View Full Version : Weekly Gouache/Casein/Tempera sketch
06-24-2007, 08:02 AM
This is the format of the weekly pastel sketch in pastel talk where I hang out and post most of the time. Is any one interested in doing a thread like this (or hosting it) every week in the gouache forum? What do the gouache moderators think? This is copied form the pastel sketch forum:
The Weekly Pastel Sketch thread is for ALL pastelists who use soft pastels, hard pastels, oil pastels, or pastel pencils. This thread is for ALL skill levels.
The idea is to fit some sketching time into your week by completing a sketch in one hour or less. You can sketch anything, whether it be from life or photos. I have personaly found it useful to use a kitchen timer.
You can sketch for 5 minutes, or up to an hour, it’s up to you. It's a good idea to time your sketch, keeping it within 60 minutes. You know how time flies when you’re creating! So, get your pastels out, set a timer, and when your time is up, please post your sketches here and share your efforts with us!
Any one want to get this going?:angel:
06-24-2007, 11:19 PM
Hi Maggie, thanks for your idea.
My first response was "how could I?" Because of my health, I only have an hour or two to paint, and lying down at that. So I think I should focus on my goals. Plus I'm afraid of showing how bad I can be.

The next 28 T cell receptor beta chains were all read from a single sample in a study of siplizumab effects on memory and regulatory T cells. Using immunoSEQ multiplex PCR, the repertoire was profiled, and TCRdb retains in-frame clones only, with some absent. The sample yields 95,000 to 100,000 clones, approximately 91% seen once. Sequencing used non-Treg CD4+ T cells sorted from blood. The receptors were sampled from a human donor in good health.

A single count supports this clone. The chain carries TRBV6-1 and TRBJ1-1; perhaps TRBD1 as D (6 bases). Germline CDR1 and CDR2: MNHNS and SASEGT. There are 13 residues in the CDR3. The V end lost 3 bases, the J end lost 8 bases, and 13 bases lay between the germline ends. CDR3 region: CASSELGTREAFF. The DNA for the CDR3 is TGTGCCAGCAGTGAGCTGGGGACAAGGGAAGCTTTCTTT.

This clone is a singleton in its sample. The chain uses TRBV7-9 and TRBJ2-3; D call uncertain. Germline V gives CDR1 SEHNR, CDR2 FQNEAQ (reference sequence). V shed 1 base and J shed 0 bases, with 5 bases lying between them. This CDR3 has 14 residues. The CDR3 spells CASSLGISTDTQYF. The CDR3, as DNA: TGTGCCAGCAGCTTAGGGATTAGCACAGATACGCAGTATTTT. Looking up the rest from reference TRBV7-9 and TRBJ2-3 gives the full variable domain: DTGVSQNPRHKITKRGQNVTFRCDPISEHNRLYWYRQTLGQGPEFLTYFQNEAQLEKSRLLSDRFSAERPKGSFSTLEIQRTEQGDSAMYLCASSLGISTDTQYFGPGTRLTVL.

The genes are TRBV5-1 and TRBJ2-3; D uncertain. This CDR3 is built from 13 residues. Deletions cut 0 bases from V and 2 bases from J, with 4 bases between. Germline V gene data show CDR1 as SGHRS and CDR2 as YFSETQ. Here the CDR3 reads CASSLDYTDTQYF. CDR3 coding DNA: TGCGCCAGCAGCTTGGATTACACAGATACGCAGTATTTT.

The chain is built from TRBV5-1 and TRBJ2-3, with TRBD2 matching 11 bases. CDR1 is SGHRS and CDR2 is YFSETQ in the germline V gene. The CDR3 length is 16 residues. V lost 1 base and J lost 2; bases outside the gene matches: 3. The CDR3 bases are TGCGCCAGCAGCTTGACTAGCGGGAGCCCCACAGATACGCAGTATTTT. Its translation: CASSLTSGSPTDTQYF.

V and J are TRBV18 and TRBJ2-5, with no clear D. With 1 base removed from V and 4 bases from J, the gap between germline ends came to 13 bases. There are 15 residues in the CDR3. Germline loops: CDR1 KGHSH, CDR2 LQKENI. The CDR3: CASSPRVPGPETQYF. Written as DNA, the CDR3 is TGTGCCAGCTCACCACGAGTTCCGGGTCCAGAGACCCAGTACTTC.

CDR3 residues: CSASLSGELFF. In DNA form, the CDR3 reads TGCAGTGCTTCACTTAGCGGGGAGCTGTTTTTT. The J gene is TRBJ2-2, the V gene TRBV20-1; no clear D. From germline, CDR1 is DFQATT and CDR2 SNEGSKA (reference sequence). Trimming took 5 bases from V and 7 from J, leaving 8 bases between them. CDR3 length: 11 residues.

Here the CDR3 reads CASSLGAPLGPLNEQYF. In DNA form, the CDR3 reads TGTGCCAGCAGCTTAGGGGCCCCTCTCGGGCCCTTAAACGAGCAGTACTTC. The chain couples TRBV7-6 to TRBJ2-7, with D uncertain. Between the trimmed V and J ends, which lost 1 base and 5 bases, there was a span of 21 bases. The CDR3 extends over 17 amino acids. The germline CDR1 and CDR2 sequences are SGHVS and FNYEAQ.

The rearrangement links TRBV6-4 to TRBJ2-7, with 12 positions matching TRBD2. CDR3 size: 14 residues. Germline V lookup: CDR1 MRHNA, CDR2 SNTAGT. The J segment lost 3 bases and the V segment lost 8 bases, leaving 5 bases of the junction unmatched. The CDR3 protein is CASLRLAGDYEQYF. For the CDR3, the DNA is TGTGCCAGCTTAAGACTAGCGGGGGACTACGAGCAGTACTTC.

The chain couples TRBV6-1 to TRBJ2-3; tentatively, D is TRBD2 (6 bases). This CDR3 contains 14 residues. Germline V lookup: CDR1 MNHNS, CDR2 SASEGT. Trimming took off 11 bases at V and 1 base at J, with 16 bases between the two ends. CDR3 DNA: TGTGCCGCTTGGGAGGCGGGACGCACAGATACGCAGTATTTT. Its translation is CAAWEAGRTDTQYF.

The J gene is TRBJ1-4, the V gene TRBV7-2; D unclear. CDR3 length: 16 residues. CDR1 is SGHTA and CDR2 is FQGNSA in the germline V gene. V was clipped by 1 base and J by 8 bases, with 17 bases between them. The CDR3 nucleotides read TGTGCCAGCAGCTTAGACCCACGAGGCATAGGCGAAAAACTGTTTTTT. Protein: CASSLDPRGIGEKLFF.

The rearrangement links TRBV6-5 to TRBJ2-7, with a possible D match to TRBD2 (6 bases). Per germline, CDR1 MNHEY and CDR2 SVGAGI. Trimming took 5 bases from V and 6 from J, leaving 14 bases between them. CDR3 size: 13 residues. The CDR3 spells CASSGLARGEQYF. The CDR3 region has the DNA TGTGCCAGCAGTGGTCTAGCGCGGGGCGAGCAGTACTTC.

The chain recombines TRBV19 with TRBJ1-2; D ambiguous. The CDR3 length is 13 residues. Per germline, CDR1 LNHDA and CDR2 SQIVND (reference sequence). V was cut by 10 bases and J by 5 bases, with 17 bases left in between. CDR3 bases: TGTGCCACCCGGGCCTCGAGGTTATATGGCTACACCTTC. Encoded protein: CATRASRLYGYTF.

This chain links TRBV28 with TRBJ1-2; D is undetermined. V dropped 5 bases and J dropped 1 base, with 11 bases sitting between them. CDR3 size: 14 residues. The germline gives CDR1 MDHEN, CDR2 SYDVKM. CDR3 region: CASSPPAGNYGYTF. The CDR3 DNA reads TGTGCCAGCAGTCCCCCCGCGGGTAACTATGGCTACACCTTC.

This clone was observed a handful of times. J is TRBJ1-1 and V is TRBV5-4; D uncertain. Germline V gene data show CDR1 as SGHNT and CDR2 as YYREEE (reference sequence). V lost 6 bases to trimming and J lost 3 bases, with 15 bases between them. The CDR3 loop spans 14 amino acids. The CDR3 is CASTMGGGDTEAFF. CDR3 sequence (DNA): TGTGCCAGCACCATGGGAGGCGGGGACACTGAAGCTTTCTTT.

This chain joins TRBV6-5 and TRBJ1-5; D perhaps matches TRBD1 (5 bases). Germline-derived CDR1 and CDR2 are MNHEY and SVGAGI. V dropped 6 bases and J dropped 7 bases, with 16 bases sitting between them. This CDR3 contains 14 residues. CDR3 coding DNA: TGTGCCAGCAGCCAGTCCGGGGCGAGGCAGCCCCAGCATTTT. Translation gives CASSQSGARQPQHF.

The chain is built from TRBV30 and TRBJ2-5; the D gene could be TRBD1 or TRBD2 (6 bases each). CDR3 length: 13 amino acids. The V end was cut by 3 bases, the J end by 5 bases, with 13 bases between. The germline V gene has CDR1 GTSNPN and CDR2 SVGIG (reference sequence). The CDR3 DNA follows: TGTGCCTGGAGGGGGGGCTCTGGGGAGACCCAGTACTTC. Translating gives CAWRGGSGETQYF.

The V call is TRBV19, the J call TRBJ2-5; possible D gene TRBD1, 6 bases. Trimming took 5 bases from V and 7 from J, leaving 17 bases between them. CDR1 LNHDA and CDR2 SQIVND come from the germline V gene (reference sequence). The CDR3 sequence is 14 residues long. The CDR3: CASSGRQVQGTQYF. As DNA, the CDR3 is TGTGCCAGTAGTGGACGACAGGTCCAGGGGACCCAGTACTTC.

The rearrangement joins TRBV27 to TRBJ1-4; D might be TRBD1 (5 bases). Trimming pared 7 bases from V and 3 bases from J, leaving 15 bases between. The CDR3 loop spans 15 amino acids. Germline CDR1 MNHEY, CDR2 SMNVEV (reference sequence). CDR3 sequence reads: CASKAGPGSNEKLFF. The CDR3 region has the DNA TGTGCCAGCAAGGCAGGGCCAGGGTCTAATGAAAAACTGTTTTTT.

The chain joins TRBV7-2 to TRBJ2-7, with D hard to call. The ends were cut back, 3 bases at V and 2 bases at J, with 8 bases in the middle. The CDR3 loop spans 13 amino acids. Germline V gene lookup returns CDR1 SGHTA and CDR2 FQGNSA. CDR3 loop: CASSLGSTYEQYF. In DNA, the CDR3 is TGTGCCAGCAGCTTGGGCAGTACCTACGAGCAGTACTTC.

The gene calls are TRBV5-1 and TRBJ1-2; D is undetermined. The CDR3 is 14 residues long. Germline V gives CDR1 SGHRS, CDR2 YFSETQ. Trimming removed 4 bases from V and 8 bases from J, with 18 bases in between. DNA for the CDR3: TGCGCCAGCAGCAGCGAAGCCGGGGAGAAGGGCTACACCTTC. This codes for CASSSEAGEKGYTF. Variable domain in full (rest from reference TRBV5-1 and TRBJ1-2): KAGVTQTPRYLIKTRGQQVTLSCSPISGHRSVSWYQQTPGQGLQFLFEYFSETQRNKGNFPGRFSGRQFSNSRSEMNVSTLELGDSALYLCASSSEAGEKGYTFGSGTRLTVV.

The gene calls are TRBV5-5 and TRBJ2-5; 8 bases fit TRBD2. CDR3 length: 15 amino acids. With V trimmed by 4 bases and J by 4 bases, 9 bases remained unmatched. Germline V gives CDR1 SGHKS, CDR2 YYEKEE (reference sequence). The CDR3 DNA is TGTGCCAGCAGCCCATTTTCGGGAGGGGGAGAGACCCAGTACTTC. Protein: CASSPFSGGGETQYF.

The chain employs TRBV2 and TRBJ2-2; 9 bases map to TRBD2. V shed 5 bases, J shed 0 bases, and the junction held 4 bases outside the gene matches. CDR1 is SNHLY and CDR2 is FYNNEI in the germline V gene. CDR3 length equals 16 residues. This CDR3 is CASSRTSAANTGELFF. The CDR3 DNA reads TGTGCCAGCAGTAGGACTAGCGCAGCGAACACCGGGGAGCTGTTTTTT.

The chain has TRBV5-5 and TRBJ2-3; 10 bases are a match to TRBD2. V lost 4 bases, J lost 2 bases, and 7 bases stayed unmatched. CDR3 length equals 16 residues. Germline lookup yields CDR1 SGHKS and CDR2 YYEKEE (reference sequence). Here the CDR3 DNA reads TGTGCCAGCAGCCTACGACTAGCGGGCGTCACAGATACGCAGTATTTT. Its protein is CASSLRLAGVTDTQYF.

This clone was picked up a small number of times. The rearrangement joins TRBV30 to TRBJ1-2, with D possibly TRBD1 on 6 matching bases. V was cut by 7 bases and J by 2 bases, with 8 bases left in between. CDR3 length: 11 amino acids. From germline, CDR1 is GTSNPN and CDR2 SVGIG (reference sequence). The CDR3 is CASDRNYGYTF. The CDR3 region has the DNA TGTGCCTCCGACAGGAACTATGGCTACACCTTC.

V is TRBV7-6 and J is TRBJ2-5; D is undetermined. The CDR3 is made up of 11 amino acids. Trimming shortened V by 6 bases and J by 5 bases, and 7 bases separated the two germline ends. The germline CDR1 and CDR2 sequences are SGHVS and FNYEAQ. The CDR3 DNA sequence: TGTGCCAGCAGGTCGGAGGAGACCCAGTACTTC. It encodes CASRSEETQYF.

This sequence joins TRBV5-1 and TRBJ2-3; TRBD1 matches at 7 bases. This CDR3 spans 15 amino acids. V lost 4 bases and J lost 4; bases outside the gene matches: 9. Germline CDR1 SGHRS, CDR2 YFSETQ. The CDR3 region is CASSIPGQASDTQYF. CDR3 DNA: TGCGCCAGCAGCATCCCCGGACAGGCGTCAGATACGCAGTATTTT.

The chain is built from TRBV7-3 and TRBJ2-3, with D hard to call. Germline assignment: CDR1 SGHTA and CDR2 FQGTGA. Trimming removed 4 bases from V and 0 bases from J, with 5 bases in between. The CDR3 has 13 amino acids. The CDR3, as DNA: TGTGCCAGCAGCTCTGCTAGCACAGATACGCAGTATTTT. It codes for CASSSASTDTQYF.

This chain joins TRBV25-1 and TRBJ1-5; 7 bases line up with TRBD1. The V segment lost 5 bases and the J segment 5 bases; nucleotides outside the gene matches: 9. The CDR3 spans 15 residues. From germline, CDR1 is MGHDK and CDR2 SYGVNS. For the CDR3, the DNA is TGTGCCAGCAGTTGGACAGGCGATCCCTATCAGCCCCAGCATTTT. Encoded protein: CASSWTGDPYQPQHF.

Then in the afternoon, I did a color/brush/paper study for my very first dog portrait commission. It took an hour. It was messy and fast and I mostly learned what I don't like and what doesn't work. Sometimes I want to give up on gouache and stick with the transparent watercolors. But more than anything, I want to learn and make it work.
So I'm going to be the first to post my sketch!
around 8x10 gouache
06-25-2007, 07:12 AM
Can one of the moderators (or somebody who knows how) move seleeni’s work to a new thread for the start of our weekly gouache/casein/tempera sketch thread, please?
Can any one tell me how we (I don’t mind if no one else wants to do it) can host this every week, and what is required, please?
06-25-2007, 07:16 AM
OOPS! did not mean to send that three times....
06-25-2007, 08:28 AM
Maggie, great idea! I'm all for it. I think this would be a great way for everyone to learn, because like Selene said, we're all a bit afraid of showing how bad we can be. ;)
What better way to learn than to see what you can do in an hour, and get honest feedback on it? This will be awesome.
I like the idea that one person is the person who starts the thread each week. We could post whatever we sketched that week... and/or we could all submit ref photos to the person in charge, who would pick two or three photos for us to choose from for that week.
Selene, thanks for posting. It's neat to see how you use shape and value to prepare for a painting. I can't see the dog in it yet, but it works well as an abstract by itself!
06-25-2007, 01:31 PM